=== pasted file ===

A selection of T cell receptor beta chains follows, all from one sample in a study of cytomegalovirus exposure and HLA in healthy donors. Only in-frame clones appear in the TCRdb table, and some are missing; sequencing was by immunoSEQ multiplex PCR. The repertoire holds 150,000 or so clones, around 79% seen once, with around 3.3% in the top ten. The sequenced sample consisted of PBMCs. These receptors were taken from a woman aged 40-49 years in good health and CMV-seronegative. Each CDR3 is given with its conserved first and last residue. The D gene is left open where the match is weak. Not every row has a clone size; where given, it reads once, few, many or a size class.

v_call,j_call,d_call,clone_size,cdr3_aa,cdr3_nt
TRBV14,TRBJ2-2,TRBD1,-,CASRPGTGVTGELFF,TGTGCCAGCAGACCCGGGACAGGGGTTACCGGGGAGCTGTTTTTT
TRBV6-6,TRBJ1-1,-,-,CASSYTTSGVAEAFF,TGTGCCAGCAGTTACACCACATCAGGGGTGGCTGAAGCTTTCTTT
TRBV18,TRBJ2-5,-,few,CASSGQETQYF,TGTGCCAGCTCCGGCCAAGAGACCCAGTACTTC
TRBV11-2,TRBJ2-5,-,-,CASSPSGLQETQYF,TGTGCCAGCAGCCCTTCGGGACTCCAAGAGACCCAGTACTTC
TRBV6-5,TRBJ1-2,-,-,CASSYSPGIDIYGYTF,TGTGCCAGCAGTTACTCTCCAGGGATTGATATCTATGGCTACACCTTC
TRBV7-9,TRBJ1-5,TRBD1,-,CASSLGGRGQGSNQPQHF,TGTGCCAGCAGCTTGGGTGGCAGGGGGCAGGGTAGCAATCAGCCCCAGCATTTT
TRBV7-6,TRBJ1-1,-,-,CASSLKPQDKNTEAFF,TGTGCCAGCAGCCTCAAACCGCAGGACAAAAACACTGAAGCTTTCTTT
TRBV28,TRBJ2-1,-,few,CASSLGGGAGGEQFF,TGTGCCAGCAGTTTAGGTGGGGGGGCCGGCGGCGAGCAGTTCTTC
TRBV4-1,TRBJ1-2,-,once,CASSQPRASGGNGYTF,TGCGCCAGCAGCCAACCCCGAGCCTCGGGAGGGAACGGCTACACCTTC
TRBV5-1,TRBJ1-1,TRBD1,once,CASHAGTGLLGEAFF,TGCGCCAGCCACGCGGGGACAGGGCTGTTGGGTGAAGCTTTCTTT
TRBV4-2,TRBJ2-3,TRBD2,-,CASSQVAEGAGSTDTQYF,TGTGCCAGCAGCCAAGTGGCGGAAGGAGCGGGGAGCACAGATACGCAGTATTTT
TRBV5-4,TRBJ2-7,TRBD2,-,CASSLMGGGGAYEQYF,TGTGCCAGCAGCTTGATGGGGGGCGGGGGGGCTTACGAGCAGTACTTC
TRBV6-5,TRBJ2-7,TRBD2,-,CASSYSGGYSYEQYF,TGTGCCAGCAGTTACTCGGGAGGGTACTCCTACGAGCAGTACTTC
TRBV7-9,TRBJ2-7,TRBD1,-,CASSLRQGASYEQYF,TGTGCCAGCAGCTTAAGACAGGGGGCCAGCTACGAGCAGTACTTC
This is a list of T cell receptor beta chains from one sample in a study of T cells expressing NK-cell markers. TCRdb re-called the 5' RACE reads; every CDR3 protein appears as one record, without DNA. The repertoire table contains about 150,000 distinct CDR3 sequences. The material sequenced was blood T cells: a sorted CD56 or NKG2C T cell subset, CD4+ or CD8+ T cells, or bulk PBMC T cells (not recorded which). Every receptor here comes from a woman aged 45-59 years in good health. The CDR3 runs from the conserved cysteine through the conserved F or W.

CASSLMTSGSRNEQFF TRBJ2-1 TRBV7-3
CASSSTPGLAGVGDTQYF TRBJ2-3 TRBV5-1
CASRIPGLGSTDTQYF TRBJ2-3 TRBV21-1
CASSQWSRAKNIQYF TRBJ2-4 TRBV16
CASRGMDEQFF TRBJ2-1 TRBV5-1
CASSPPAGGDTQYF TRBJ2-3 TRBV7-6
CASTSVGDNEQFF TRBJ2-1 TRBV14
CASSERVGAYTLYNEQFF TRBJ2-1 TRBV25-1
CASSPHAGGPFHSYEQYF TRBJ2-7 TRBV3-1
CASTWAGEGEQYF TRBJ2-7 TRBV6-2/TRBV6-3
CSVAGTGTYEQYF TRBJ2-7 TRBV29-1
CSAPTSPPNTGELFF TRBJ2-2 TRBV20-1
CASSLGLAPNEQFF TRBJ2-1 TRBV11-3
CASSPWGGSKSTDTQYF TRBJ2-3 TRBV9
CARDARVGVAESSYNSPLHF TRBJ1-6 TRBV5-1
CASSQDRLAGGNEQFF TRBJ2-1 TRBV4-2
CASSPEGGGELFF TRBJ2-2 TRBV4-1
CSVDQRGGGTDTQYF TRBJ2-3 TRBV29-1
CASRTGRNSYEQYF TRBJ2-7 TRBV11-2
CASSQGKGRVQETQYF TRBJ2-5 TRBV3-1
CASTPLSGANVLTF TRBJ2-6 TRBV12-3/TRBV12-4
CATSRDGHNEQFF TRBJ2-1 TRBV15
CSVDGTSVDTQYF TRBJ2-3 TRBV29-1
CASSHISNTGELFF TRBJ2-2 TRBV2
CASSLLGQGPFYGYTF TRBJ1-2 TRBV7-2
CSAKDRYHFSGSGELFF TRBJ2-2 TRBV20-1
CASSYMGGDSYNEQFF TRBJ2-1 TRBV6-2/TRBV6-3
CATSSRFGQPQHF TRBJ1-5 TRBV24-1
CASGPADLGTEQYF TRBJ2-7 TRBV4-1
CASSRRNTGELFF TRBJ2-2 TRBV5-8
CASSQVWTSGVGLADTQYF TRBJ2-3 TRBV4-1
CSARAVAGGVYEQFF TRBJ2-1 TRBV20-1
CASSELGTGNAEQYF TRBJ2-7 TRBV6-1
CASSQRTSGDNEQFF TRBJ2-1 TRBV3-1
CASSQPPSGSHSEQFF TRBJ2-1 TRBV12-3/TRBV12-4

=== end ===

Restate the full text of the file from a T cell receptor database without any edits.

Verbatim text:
A selection of T cell receptor beta chains follows, all from one sample in a study of cytomegalovirus exposure and HLA in healthy donors. Only in-frame clones appear in the TCRdb table, and some are missing; sequencing was by immunoSEQ multiplex PCR. The repertoire holds 150,000 or so clones, around 79% seen once, with around 3.3% in the top ten. The sequenced sample consisted of PBMCs. These receptors were taken from a woman aged 40-49 years in good health and CMV-seronegative. Each CDR3 is given with its conserved first and last residue. The D gene is left open where the match is weak. Not every row has a clone size; where given, it reads once, few, many or a size class.

v_call,j_call,d_call,clone_size,cdr3_aa,cdr3_nt
TRBV14,TRBJ2-2,TRBD1,-,CASRPGTGVTGELFF,TGTGCCAGCAGACCCGGGACAGGGGTTACCGGGGAGCTGTTTTTT
TRBV6-6,TRBJ1-1,-,-,CASSYTTSGVAEAFF,TGTGCCAGCAGTTACACCACATCAGGGGTGGCTGAAGCTTTCTTT
TRBV18,TRBJ2-5,-,few,CASSGQETQYF,TGTGCCAGCTCCGGCCAAGAGACCCAGTACTTC
TRBV11-2,TRBJ2-5,-,-,CASSPSGLQETQYF,TGTGCCAGCAGCCCTTCGGGACTCCAAGAGACCCAGTACTTC
TRBV6-5,TRBJ1-2,-,-,CASSYSPGIDIYGYTF,TGTGCCAGCAGTTACTCTCCAGGGATTGATATCTATGGCTACACCTTC
TRBV7-9,TRBJ1-5,TRBD1,-,CASSLGGRGQGSNQPQHF,TGTGCCAGCAGCTTGGGTGGCAGGGGGCAGGGTAGCAATCAGCCCCAGCATTTT
TRBV7-6,TRBJ1-1,-,-,CASSLKPQDKNTEAFF,TGTGCCAGCAGCCTCAAACCGCAGGACAAAAACACTGAAGCTTTCTTT
TRBV28,TRBJ2-1,-,few,CASSLGGGAGGEQFF,TGTGCCAGCAGTTTAGGTGGGGGGGCCGGCGGCGAGCAGTTCTTC
TRBV4-1,TRBJ1-2,-,once,CASSQPRASGGNGYTF,TGCGCCAGCAGCCAACCCCGAGCCTCGGGAGGGAACGGCTACACCTTC
TRBV5-1,TRBJ1-1,TRBD1,once,CASHAGTGLLGEAFF,TGCGCCAGCCACGCGGGGACAGGGCTGTTGGGTGAAGCTTTCTTT
TRBV4-2,TRBJ2-3,TRBD2,-,CASSQVAEGAGSTDTQYF,TGTGCCAGCAGCCAAGTGGCGGAAGGAGCGGGGAGCACAGATACGCAGTATTTT
TRBV5-4,TRBJ2-7,TRBD2,-,CASSLMGGGGAYEQYF,TGTGCCAGCAGCTTGATGGGGGGCGGGGGGGCTTACGAGCAGTACTTC
TRBV6-5,TRBJ2-7,TRBD2,-,CASSYSGGYSYEQYF,TGTGCCAGCAGTTACTCGGGAGGGTACTCCTACGAGCAGTACTTC
TRBV7-9,TRBJ2-7,TRBD1,-,CASSLRQGASYEQYF,TGTGCCAGCAGCTTAAGACAGGGGGCCAGCTACGAGCAGTACTTC
This is a list of T cell receptor beta chains from one sample in a study of T cells expressing NK-cell markers. TCRdb re-called the 5' RACE reads; every CDR3 protein appears as one record, without DNA. The repertoire table contains about 150,000 distinct CDR3 sequences. The material sequenced was blood T cells: a sorted CD56 or NKG2C T cell subset, CD4+ or CD8+ T cells, or bulk PBMC T cells (not recorded which). Every receptor here comes from a woman aged 45-59 years in good health. The CDR3 runs from the conserved cysteine through the conserved F or W.

CASSLMTSGSRNEQFF TRBJ2-1 TRBV7-3
CASSSTPGLAGVGDTQYF TRBJ2-3 TRBV5-1
CASRIPGLGSTDTQYF TRBJ2-3 TRBV21-1
CASSQWSRAKNIQYF TRBJ2-4 TRBV16
CASRGMDEQFF TRBJ2-1 TRBV5-1
CASSPPAGGDTQYF TRBJ2-3 TRBV7-6
CASTSVGDNEQFF TRBJ2-1 TRBV14
CASSERVGAYTLYNEQFF TRBJ2-1 TRBV25-1
CASSPHAGGPFHSYEQYF TRBJ2-7 TRBV3-1
CASTWAGEGEQYF TRBJ2-7 TRBV6-2/TRBV6-3
CSVAGTGTYEQYF TRBJ2-7 TRBV29-1
CSAPTSPPNTGELFF TRBJ2-2 TRBV20-1
CASSLGLAPNEQFF TRBJ2-1 TRBV11-3
CASSPWGGSKSTDTQYF TRBJ2-3 TRBV9
CARDARVGVAESSYNSPLHF TRBJ1-6 TRBV5-1
CASSQDRLAGGNEQFF TRBJ2-1 TRBV4-2
CASSPEGGGELFF TRBJ2-2 TRBV4-1
CSVDQRGGGTDTQYF TRBJ2-3 TRBV29-1
CASRTGRNSYEQYF TRBJ2-7 TRBV11-2
CASSQGKGRVQETQYF TRBJ2-5 TRBV3-1
CASTPLSGANVLTF TRBJ2-6 TRBV12-3/TRBV12-4
CATSRDGHNEQFF TRBJ2-1 TRBV15
CSVDGTSVDTQYF TRBJ2-3 TRBV29-1
CASSHISNTGELFF TRBJ2-2 TRBV2
CASSLLGQGPFYGYTF TRBJ1-2 TRBV7-2
CSAKDRYHFSGSGELFF TRBJ2-2 TRBV20-1
CASSYMGGDSYNEQFF TRBJ2-1 TRBV6-2/TRBV6-3
CATSSRFGQPQHF TRBJ1-5 TRBV24-1
CASGPADLGTEQYF TRBJ2-7 TRBV4-1
CASSRRNTGELFF TRBJ2-2 TRBV5-8
CASSQVWTSGVGLADTQYF TRBJ2-3 TRBV4-1
CSARAVAGGVYEQFF TRBJ2-1 TRBV20-1
CASSELGTGNAEQYF TRBJ2-7 TRBV6-1
CASSQRTSGDNEQFF TRBJ2-1 TRBV3-1
CASSQPPSGSHSEQFF TRBJ2-1 TRBV12-3/TRBV12-4